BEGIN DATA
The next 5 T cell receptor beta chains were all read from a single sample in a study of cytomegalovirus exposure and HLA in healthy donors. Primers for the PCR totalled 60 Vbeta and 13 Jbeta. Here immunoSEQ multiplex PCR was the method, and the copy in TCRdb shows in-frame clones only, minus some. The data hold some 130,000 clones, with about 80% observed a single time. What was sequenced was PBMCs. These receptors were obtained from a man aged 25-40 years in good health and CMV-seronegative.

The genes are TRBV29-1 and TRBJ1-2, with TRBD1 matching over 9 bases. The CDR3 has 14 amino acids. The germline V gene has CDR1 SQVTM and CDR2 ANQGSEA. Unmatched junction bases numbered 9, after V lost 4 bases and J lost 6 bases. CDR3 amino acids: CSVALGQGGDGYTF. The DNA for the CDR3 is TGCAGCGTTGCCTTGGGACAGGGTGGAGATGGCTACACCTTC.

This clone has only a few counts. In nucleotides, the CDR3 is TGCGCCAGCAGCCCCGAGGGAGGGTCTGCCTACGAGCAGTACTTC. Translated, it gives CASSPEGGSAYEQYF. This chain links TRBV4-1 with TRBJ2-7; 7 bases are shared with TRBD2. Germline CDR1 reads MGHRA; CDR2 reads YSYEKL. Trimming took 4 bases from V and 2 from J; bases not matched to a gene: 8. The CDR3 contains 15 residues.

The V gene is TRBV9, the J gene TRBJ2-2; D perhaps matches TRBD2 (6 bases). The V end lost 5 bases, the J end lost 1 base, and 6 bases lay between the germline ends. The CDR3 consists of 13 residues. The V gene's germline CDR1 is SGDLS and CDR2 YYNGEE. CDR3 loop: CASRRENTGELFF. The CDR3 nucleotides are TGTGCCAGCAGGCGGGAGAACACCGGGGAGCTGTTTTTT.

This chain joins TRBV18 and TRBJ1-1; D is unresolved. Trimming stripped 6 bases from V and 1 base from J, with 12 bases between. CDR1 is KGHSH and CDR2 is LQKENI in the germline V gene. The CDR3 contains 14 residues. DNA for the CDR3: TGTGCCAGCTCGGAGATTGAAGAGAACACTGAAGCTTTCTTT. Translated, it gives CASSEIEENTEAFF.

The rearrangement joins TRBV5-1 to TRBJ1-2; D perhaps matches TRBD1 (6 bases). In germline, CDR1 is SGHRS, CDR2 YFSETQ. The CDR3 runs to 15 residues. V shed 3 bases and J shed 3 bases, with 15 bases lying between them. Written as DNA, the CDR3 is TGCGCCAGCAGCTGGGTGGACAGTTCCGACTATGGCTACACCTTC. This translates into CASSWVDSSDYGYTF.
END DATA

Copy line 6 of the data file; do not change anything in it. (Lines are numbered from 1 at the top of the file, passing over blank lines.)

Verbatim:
The rearrangement joins TRBV5-1 to TRBJ1-2; D perhaps matches TRBD1 (6 bases). In germline, CDR1 is SGHRS, CDR2 YFSETQ. The CDR3 runs to 15 residues. V shed 3 bases and J shed 3 bases, with 15 bases lying between them. Written as DNA, the CDR3 is TGCGCCAGCAGCTGGGTGGACAGTTCCGACTATGGCTACACCTTC. This translates into CASSWVDSSDYGYTF.